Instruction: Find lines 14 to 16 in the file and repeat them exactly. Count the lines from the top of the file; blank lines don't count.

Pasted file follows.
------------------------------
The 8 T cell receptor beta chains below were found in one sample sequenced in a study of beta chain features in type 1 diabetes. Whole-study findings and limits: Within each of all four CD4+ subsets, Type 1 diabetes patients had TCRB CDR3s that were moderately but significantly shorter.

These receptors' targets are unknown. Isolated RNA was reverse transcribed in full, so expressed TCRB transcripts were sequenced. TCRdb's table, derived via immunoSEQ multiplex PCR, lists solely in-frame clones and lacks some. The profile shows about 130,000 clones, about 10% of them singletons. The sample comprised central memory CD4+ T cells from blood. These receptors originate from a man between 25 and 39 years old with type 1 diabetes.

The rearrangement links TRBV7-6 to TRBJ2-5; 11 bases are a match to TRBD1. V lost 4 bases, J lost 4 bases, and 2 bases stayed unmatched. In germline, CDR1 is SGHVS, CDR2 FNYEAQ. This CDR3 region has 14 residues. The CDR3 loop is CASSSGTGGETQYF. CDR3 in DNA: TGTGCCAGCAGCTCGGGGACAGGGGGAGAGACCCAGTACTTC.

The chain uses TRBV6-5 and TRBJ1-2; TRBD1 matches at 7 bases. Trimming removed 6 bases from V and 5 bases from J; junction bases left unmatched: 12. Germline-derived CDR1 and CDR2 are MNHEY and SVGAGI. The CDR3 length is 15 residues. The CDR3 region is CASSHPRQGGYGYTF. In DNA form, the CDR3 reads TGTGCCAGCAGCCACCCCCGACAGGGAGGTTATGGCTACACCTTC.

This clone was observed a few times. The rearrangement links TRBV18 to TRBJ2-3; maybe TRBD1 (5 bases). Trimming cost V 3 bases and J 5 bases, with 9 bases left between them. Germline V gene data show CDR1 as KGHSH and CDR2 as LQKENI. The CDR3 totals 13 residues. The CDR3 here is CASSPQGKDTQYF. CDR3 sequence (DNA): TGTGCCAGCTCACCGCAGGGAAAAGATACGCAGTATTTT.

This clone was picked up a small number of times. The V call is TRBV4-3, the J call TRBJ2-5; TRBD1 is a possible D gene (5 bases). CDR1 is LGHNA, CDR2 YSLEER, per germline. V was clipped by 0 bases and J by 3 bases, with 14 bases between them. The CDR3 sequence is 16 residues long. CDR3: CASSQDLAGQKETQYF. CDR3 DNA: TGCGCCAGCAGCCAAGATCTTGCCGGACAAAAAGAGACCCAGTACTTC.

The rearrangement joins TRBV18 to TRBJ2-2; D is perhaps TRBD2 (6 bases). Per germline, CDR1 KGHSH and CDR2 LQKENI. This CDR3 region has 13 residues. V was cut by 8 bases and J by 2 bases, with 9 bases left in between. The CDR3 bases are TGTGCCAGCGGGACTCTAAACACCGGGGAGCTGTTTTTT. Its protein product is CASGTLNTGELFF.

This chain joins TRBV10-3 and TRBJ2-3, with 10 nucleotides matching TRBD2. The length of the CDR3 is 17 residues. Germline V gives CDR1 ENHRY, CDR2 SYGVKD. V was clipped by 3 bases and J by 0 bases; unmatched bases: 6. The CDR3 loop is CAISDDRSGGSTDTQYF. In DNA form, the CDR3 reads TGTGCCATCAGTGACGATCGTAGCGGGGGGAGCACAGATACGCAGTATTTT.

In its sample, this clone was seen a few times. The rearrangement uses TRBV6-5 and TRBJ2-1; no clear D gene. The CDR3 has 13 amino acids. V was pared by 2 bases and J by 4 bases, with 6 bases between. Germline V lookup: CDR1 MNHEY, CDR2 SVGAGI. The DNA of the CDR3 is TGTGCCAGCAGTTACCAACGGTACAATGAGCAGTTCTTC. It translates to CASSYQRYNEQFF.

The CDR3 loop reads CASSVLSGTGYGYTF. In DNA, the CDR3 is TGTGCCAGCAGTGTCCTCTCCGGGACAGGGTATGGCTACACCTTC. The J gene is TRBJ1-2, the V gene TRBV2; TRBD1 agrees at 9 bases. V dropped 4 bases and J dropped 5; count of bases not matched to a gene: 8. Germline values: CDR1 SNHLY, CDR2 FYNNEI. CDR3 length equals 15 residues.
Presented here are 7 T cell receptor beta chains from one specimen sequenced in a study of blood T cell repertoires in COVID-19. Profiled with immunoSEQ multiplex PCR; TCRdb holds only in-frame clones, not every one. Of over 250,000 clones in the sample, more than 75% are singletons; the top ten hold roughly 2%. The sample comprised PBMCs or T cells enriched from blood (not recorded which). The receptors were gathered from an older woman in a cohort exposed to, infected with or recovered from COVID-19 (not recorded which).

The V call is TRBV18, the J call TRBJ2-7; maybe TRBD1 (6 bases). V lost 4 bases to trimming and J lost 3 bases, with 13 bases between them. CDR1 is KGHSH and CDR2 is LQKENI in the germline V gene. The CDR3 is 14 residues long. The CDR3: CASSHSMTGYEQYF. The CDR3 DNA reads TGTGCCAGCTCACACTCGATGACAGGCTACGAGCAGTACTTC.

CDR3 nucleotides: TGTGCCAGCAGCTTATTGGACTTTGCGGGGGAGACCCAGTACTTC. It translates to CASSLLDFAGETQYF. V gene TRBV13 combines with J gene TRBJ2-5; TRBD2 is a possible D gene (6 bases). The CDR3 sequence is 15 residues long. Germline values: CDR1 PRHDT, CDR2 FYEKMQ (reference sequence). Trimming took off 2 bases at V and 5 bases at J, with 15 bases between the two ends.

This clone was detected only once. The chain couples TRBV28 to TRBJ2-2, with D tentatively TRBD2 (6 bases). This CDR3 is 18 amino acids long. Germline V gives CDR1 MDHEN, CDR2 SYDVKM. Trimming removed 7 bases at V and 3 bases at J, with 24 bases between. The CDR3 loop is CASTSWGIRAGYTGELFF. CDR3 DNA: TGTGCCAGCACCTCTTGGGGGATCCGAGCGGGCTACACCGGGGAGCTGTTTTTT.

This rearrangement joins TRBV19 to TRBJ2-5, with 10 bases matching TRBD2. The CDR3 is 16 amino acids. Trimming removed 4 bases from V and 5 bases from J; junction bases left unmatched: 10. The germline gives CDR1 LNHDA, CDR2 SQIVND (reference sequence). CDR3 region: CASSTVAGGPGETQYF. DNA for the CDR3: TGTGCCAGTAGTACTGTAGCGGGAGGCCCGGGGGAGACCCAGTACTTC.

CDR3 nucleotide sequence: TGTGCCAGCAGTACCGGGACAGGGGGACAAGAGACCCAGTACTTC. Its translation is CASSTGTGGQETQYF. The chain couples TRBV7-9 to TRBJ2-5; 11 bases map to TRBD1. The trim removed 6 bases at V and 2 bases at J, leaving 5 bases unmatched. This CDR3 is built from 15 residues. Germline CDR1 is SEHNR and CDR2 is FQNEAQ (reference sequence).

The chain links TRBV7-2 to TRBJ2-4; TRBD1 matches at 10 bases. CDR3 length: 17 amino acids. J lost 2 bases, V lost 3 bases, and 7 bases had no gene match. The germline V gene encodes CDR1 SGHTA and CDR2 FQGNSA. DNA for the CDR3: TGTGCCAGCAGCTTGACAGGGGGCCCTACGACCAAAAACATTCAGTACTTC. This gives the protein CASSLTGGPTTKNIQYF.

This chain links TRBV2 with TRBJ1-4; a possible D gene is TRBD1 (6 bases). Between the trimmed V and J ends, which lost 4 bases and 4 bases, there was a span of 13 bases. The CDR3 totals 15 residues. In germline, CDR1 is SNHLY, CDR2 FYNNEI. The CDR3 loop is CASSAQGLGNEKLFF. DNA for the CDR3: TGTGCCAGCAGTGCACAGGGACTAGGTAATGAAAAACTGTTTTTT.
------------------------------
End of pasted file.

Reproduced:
This clone was detected only once. The chain couples TRBV28 to TRBJ2-2, with D tentatively TRBD2 (6 bases). This CDR3 is 18 amino acids long. Germline V gives CDR1 MDHEN, CDR2 SYDVKM. Trimming removed 7 bases at V and 3 bases at J, with 24 bases between. The CDR3 loop is CASTSWGIRAGYTGELFF. CDR3 DNA: TGTGCCAGCACCTCTTGGGGGATCCGAGCGGGCTACACCGGGGAGCTGTTTTTT.

This rearrangement joins TRBV19 to TRBJ2-5, with 10 bases matching TRBD2. The CDR3 is 16 amino acids. Trimming removed 4 bases from V and 5 bases from J; junction bases left unmatched: 10. The germline gives CDR1 LNHDA, CDR2 SQIVND (reference sequence). CDR3 region: CASSTVAGGPGETQYF. DNA for the CDR3: TGTGCCAGTAGTACTGTAGCGGGAGGCCCGGGGGAGACCCAGTACTTC.

CDR3 nucleotide sequence: TGTGCCAGCAGTACCGGGACAGGGGGACAAGAGACCCAGTACTTC. Its translation is CASSTGTGGQETQYF. The chain couples TRBV7-9 to TRBJ2-5; 11 bases map to TRBD1. The trim removed 6 bases at V and 2 bases at J, leaving 5 bases unmatched. This CDR3 is built from 15 residues. Germline CDR1 is SEHNR and CDR2 is FQNEAQ (reference sequence).